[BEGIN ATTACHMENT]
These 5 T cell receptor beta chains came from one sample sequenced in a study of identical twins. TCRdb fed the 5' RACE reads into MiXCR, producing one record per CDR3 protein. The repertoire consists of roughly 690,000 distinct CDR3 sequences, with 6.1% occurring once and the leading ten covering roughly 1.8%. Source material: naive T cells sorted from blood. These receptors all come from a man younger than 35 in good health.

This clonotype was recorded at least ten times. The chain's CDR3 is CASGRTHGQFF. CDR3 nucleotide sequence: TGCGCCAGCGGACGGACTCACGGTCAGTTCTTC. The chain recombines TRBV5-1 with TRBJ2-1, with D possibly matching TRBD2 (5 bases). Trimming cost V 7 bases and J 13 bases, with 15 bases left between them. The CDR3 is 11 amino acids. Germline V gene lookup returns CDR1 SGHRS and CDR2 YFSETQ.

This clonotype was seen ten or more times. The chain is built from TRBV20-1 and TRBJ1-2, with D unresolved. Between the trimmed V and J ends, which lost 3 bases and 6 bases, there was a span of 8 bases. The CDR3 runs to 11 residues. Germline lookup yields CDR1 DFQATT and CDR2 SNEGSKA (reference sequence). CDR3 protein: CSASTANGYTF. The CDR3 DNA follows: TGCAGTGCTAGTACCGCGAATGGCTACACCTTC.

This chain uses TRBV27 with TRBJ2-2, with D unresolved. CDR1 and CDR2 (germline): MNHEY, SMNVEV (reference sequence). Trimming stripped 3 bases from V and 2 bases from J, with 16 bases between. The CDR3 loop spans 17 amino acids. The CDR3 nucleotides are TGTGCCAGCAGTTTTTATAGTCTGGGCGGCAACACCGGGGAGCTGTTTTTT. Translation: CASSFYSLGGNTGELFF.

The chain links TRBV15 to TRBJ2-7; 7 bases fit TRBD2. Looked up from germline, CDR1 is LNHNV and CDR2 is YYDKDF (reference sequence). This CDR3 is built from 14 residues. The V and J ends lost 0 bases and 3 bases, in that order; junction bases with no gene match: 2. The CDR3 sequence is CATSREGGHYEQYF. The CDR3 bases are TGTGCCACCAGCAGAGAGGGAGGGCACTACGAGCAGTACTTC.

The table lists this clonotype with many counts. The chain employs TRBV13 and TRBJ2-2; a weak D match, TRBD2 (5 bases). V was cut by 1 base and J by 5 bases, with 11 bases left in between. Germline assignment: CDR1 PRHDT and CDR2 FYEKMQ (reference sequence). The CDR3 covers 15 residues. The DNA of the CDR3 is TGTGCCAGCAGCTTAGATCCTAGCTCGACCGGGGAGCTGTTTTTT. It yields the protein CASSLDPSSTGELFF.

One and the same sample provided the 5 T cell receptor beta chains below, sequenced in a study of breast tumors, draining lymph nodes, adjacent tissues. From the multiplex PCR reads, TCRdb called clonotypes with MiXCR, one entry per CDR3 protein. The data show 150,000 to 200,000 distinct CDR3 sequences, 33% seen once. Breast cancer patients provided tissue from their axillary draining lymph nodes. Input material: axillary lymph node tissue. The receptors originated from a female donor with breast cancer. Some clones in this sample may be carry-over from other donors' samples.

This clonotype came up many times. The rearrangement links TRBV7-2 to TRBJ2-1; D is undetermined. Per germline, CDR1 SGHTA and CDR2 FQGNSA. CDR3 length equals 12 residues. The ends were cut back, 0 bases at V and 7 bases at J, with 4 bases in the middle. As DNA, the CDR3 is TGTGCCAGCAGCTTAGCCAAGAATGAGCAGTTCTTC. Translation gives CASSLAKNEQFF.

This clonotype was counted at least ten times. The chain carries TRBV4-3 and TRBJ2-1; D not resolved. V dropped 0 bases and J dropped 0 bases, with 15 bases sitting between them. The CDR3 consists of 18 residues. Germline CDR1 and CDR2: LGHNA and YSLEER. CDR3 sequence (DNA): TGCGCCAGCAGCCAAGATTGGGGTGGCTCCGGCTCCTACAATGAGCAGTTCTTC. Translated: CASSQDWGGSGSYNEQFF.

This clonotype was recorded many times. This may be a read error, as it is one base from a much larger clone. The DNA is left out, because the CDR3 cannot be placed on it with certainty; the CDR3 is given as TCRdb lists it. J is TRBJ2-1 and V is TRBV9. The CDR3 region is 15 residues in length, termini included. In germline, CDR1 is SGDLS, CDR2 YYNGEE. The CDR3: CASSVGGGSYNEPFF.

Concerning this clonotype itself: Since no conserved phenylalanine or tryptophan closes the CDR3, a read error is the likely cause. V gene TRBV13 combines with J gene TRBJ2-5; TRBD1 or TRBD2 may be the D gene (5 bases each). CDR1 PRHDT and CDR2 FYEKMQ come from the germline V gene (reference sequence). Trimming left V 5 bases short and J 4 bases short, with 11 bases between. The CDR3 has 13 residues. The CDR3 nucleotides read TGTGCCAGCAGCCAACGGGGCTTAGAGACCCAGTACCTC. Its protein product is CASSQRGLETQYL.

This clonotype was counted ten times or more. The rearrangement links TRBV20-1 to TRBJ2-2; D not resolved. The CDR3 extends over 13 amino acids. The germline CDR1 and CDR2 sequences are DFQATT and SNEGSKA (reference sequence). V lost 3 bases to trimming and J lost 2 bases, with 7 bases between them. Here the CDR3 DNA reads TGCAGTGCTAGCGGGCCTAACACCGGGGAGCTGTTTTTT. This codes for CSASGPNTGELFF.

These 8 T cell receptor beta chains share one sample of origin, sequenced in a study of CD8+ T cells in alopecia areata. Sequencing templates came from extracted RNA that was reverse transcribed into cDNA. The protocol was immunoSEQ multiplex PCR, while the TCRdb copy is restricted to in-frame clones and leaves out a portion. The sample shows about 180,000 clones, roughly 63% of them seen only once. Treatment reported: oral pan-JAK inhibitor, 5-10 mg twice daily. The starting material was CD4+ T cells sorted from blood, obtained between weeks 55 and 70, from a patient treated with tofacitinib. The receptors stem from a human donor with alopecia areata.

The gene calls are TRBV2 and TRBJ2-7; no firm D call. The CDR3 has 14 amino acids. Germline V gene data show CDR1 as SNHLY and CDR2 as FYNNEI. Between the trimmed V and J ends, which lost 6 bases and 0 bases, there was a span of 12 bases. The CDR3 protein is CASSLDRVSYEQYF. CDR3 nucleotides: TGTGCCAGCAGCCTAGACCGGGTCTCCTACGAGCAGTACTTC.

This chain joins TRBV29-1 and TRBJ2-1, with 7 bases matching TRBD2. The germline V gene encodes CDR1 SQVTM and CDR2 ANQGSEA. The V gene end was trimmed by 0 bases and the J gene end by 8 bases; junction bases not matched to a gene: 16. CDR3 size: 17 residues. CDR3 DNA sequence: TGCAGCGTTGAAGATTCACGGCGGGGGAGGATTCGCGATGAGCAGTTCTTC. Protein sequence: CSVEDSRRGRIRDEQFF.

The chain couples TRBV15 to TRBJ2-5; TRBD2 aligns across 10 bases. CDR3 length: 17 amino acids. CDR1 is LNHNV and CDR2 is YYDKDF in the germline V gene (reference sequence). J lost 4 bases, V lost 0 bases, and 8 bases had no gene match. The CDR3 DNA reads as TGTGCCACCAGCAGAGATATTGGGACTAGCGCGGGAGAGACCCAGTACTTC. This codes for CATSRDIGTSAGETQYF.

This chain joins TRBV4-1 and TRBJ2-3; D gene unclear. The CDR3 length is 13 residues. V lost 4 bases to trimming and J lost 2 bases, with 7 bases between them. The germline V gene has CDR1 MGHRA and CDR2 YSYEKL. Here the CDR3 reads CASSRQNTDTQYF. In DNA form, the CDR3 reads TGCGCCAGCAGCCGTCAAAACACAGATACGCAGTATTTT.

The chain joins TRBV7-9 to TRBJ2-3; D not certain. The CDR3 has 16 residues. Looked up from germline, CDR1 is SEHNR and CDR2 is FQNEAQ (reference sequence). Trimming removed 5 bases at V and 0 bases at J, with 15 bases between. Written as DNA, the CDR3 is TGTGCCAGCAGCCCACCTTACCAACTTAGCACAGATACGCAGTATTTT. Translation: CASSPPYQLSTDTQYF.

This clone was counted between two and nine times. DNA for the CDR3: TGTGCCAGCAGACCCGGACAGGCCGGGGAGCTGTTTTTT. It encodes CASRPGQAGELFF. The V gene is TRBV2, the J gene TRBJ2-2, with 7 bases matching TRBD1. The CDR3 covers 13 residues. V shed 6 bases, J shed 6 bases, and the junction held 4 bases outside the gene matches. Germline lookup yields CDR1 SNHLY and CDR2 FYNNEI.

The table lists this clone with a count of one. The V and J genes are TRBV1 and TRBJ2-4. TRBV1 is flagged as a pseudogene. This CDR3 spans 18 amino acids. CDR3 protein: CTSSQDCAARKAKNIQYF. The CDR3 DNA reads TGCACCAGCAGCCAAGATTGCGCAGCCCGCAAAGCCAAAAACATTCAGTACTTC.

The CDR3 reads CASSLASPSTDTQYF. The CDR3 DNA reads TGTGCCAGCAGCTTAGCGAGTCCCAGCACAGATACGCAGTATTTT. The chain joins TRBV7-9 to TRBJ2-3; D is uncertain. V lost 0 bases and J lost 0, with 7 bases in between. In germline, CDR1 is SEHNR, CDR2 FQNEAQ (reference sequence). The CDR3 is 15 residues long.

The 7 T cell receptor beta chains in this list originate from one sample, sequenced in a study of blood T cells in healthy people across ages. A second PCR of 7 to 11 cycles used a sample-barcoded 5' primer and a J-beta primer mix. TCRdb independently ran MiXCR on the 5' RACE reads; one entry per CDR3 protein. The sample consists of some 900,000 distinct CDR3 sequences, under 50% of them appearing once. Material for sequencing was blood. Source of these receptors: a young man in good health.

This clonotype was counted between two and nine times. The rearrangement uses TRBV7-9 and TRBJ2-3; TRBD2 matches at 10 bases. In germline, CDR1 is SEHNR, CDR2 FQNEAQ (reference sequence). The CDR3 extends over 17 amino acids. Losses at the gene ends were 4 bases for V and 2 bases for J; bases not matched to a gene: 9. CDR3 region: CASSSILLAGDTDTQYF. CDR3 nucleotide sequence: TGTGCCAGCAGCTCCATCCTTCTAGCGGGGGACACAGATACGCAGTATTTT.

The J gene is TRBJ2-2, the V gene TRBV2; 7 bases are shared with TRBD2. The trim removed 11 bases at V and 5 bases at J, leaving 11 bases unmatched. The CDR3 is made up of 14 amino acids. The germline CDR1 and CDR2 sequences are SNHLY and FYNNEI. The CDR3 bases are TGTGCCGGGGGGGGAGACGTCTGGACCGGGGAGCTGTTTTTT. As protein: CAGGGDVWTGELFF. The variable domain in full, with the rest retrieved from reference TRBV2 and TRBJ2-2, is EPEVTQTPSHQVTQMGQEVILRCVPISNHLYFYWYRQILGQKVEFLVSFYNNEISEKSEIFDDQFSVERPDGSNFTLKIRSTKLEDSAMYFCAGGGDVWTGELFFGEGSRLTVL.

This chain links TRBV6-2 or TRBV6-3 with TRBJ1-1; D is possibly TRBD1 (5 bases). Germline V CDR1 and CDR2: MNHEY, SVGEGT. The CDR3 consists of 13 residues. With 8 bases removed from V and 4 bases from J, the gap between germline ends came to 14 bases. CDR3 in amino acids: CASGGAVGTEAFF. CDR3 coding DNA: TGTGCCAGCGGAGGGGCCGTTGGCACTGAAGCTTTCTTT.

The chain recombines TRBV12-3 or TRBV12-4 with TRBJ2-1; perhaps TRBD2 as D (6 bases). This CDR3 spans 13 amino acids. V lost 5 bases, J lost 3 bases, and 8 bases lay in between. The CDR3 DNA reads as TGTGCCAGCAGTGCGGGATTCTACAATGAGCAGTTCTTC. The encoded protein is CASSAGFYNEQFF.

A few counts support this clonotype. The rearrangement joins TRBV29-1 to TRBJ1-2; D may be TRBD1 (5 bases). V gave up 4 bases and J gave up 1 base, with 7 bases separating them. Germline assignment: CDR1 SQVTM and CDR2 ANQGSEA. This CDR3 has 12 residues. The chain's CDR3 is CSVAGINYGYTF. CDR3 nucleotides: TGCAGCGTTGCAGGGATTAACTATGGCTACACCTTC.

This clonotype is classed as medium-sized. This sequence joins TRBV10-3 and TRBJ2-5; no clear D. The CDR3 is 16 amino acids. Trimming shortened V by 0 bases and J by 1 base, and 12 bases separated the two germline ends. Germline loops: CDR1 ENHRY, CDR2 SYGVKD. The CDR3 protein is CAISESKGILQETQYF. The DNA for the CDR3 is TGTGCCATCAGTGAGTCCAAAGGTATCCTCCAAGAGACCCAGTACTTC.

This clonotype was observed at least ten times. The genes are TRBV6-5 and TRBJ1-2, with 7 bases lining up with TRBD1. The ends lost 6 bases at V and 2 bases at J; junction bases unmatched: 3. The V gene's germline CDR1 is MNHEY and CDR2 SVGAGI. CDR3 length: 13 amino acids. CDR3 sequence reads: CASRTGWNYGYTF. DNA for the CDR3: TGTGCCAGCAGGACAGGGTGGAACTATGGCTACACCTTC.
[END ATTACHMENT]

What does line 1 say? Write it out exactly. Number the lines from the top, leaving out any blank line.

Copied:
These 5 T cell receptor beta chains came from one sample sequenced in a study of identical twins. TCRdb fed the 5' RACE reads into MiXCR, producing one record per CDR3 protein. The repertoire consists of roughly 690,000 distinct CDR3 sequences, with 6.1% occurring once and the leading ten covering roughly 1.8%. Source material: naive T cells sorted from blood. These receptors all come from a man younger than 35 in good health.